Caught in the middle: Hany Abu-Assad's 'Omar' follows plight of a young Palestinian
Last October, Hany Abu-Assad attended the New York Film Festival press screening of his latest movie, Omar, Palestine’s entry for the Best Foreign-Language Film Oscar. Afterward, he fielded the usual questions from film critics about his visual style, the challenges of shooting in occupied territories, and his preference for amateur actors. Omar, opening in the U.S. on March 7 via Adopt Films, is the story of a Palestinian resistance fighter coerced into becoming an informer for the Israeli police.
Surprisingly, no one asked Abu-Assad whether the relationship between his hero and his jailer reflected reality, although one critic asked about the nature of heroism in the movie. Abu-Assad responded by explaining that his film is a classic tragedy. In our interview a few days later, we discussed that characterization of Omar, after I confessed that the film’s cathartic moment left me feeling saddened, rather than enlightened. Apparently, others had admitted to similar emotions.
In audience testing for Omar, the protagonist’s predicament, and his eventual transformation, elicited starkly different reactions from viewers living in free societies, as opposed to those living in areas with limited political autonomy. “People who live under the occupation feel there is hope in my movie,” he explains, “and those who have no experience with oppression feel that Omar is boxed in.” He expects most Americans to feel the latter: “I think these big changes in characters in American movies are unrealistic, and audiences who see these films, who are outside the ‘box,’ they need a bigger bridge.”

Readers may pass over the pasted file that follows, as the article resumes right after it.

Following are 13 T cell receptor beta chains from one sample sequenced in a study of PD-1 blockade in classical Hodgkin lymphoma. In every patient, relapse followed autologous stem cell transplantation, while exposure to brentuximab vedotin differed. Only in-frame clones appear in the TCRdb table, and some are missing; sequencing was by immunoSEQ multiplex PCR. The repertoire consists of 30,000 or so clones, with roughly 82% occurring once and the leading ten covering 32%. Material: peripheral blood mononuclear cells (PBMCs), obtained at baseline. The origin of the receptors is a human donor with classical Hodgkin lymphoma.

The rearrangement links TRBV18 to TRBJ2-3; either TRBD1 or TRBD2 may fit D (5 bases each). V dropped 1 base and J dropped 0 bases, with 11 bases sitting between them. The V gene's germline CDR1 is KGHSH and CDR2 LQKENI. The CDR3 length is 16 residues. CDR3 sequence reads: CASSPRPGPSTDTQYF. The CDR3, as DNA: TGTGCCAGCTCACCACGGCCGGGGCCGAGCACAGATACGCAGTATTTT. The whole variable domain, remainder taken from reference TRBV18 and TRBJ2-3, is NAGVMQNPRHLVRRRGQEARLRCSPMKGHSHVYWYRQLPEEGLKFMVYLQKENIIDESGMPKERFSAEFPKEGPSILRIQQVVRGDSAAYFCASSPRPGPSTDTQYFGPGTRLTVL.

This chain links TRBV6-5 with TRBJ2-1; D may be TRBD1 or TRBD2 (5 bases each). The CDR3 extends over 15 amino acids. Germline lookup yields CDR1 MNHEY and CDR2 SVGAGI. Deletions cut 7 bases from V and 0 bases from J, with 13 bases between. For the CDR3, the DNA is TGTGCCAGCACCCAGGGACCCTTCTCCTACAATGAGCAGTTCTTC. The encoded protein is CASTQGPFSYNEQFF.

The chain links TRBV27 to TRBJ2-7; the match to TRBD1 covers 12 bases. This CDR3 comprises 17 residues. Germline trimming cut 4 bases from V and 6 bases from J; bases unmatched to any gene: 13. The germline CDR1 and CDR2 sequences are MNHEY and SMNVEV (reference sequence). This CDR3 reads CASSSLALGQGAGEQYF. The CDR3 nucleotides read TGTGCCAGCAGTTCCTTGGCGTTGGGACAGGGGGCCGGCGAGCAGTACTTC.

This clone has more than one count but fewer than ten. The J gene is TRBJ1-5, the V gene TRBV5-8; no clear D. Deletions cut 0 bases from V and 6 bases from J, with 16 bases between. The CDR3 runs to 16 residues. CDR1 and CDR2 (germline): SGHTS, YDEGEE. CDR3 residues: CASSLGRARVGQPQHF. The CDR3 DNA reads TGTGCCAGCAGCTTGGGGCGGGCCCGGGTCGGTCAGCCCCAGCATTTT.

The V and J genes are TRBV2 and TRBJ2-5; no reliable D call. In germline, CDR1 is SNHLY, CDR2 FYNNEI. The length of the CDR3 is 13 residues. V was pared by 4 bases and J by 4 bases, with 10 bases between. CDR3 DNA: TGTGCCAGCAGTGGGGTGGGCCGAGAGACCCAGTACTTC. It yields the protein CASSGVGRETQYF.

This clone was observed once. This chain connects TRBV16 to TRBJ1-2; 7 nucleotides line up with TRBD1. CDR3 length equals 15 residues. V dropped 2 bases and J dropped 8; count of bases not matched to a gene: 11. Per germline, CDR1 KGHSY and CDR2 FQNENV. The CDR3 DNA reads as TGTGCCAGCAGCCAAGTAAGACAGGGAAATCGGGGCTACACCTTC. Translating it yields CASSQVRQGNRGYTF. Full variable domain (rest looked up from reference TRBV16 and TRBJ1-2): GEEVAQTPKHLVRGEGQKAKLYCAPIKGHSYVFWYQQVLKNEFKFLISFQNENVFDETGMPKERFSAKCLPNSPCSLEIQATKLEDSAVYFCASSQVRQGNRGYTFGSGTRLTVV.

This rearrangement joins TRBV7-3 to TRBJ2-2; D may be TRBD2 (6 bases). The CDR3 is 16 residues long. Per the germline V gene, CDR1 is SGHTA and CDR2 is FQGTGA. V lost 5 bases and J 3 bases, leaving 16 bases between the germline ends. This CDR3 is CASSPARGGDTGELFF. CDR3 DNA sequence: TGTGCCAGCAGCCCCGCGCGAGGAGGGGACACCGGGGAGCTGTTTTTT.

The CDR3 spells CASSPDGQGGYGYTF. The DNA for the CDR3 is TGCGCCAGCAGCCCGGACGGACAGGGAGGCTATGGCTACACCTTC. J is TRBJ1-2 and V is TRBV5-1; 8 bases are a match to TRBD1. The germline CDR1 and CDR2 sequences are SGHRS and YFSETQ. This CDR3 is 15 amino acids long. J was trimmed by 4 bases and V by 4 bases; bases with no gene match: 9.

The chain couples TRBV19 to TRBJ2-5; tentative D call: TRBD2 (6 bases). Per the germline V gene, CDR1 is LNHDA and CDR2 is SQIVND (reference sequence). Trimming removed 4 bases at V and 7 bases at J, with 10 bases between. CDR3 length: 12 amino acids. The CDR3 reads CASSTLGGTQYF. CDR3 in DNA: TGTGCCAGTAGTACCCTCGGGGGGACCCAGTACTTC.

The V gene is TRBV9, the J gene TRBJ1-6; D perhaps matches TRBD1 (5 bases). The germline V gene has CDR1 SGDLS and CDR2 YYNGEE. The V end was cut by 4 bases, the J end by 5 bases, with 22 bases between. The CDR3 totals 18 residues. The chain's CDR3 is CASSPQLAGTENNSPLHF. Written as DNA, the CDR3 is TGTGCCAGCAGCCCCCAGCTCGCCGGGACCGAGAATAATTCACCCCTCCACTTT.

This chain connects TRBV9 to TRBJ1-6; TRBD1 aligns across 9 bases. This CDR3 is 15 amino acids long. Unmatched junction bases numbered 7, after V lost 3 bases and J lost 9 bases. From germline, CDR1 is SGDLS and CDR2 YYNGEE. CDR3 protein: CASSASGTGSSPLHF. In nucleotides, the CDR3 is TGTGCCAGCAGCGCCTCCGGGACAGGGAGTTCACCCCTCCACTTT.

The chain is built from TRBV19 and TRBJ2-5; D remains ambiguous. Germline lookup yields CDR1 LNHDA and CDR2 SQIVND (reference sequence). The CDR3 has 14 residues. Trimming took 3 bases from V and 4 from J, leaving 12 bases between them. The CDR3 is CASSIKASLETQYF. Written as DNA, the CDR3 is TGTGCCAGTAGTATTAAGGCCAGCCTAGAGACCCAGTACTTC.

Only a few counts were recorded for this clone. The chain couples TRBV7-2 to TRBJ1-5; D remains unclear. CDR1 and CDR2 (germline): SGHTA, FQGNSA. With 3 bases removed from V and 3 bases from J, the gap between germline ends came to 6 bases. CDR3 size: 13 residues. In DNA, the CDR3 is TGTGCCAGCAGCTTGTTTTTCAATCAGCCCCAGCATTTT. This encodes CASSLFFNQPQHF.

Abu-Assad was born in 1961 in Nazareth, which has the largest Arab population of any city in Israel. Much of the on-location shoot for Omar, inspired by a true story Abu-Assad heard from a friend, took place there, without incident. “I am part of the Israeli occupation,” he says, “yet I am part of the Arabic world.” Abu-Assad has also lived in the West, working as an airline mechanic in the Netherlands. His first foray into film was as a producer. Asked about his artistic influences, he always names Egyptian cinema, which he describes as “the Hollywood of the Arab world.”
Omar is Abu-Assad’s fifth film as a writer-director. Two are documentaries, Nazareth 2000 (2000), a short about protests in that city prompted by the visit of Pope John Paul, and Ford Transit (2002), an often hilarious yet harrowing feature-length adventure, filmed entirely inside a commuter van that ferries passengers through Jerusalem and Palestine. Abu-Assad’s narrative films are Rana’s Wedding (2002), a satire chronicling one woman’s efforts to overcome incredible bureaucratic obstacles to her wedding; the controversial, Oscar-nominated drama Paradise Now (2005), which depicts the recruitment and training of two suicide bombers, and The Courier, an action film which Abu-Assad directed but did not write. It went straight to video in 2011. “I was sitting in a hotel room, so worried about that,” the filmmaker remembers, “that I wrote the outline for Omar in a few hours.”
Omar, like all of Abu-Assad’s work, chronicles the vagaries of living under Israeli occupation. Shot from the point-of-view of the eponymous hero, it follows three childhood friends, Tarek (Eyad Hourani), the head of a resistance “cell,” Amjad (Samer Bisharat), an unemployed musician, and Omar (Adam Bakri), a baker. “They are all archetypes of male society,” Abu-Assad observes. “You have the adventurer, Tarek, who will start the war, Omar, the soldier, and Amjad, the opportunist who will earn from the war.” At the beginning of the film, Omar deftly scales the Separation Wall to meet his sweetheart Nadja (Leem Lubany), who is also Tarek’s sister; at first, his biggest obstacle to happiness is his fear of asking Tarek for Nadja’s hand in marriage. By the middle of the movie, after he is arrested and compelled to become a collaborator, Omar’s challenge is honoring all the commitments his heroic personality demands of him.